We have a massive amount of Edge Pro products so we figured it would be good to have a whole section on how to use the machine and what to use on it.
Tue Jun 18, 2013 7:50 am
I've been using the EP for some time now and I appear to be hitting a wall. I can get my knives (and they are good knives -- masamoto ks and konosuke hd) sharp enough to shave arm hair but I have a tough time getting them to do what I really want them to do -- glide through tomato skin without sawing. As I mentioned on another post, I typically go 220, 320, then 600, deburring on felt at each step, and finally strop on boron carbide or chromium oxide-loaded strops.
Today I pulled out the EP manual for the first time in a long time and noticed it suggested using only the 220 stone for an "aggressive" edge. It then occurred to me that I may be over-refining my edge and should stop a a lower grit so I end up with something toothier, which may get me closer to my tomato-cutting goal.
Any thoughts/reactions? As anyone tried sharpening without going higher than 220 and, if so, what results did you get?
Thanks in advance.
Tue Jun 18, 2013 8:53 am
Dead right - over sharpening for the application does that - good shaver but shitty slicer - reverse the situation - you cannot put arm hair into the food.....
It will also stay "sharper" longer.
I stop at #500 Shapton GS...
Tue Jun 18, 2013 9:05 am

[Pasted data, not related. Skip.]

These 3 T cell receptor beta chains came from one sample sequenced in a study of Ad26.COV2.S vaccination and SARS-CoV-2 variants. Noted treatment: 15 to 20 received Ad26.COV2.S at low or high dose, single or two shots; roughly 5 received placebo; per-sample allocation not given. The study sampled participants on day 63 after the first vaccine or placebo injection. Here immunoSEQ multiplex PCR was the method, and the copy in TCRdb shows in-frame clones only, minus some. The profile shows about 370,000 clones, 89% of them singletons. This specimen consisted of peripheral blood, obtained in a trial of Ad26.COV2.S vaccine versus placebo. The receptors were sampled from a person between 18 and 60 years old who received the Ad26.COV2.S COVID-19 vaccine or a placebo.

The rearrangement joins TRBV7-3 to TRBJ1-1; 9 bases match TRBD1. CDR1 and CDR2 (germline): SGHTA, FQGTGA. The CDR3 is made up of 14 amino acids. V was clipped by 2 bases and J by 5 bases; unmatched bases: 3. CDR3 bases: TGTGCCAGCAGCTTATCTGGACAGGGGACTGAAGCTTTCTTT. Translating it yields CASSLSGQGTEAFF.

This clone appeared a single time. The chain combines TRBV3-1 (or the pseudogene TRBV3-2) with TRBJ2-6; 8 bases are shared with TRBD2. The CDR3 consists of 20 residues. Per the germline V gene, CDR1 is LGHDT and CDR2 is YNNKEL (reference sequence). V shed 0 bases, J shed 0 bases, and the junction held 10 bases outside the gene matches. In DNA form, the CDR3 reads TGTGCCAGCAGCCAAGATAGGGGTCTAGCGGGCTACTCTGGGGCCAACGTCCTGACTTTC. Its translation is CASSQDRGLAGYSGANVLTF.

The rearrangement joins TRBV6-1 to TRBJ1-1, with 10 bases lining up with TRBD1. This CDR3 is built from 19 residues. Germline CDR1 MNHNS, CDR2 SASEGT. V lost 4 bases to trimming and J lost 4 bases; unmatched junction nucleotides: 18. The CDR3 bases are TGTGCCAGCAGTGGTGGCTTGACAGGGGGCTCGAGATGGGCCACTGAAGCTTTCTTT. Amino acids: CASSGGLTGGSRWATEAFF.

@MR: Huh, that's interesting -- I did a bit of research on the internets and most people claim that a highly polished edge lasts longer than a toothy one. You've had the opposite experience?
Tue Jun 18, 2013 10:45 am
FWIW (assuming anyone but me cares about this), I directed the below question to Ben and got hte below response:
I've had the apex for a couple of years now, and have been frustrated by the fact that after a 220, 320, 600 progression, followed by stropping on loaded leather or balsa, my Japanese knives get sharp enough to shave arm hair but won't cut through a tomato skin without a sawing motion. After doing some research, I realized that I'm probably over-refining for this purpose and need to stick to a lower grit stone. I pulled out the EP manual yesterday for the first time in a while and noticed that you suggested using the 220 stone only for a more "agressive" edge. By agressive, are you basically saying the same thing as what many call "toothy"? Any suggestions on the best grit to stop at for cutting tomatoes and bell peppers?
It is the leather strop and balsa that are taking the high edge off of your knife. Just finish with the 600 and remove the burr. Now try and cut a tomato. It should work perfect. However, I am really surprised that the edge will shave hair, that is a bit of a mystery. If you want a polished edge, on your Japanese Knives, you need to progress to the 1000 stone and the 2000 and 3000 polish tapes. This edge will just fall through a tomato and last much longer then the 600 edge. However this edge does not work on regular kitchen knives, just stick to the 600 for those knives. The polish also works well on pocket and all sporting and hunting knives.